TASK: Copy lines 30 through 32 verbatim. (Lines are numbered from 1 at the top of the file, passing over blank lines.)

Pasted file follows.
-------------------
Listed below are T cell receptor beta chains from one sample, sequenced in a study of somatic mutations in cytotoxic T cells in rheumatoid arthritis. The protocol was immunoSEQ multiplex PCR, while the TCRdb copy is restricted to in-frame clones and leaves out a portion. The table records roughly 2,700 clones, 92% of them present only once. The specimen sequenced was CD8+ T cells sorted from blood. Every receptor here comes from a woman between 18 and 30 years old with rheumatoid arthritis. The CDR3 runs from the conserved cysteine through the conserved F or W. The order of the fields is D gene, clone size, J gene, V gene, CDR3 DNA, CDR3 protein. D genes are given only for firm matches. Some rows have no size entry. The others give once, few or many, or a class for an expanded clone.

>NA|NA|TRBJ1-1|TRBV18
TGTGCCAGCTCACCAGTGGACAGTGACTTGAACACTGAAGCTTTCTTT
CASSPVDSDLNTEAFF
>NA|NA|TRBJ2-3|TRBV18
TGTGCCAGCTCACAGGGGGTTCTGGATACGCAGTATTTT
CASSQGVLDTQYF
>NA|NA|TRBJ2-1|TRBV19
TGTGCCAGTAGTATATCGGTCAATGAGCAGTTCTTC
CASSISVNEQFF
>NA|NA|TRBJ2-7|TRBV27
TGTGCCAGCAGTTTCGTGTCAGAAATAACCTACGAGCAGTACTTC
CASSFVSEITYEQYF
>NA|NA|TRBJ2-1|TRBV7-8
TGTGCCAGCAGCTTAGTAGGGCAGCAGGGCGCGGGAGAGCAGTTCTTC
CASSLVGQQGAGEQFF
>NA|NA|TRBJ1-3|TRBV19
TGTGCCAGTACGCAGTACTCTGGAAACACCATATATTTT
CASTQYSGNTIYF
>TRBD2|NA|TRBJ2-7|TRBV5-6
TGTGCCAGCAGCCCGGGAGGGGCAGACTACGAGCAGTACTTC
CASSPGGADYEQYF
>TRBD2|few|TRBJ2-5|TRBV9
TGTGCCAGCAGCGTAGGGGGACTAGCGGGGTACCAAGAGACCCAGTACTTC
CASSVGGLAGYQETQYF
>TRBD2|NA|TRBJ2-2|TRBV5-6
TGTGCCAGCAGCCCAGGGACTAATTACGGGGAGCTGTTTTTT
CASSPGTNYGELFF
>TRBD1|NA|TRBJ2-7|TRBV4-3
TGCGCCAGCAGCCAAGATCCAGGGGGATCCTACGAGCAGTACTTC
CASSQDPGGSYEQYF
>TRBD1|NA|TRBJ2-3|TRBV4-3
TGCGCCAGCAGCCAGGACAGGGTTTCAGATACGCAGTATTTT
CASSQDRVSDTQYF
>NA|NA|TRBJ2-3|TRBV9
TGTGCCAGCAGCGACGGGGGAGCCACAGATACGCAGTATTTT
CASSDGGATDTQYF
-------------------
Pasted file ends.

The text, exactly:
TGCGCCAGCAGCCAAGATCCAGGGGGATCCTACGAGCAGTACTTC
CASSQDPGGSYEQYF
>TRBD1|NA|TRBJ2-3|TRBV4-3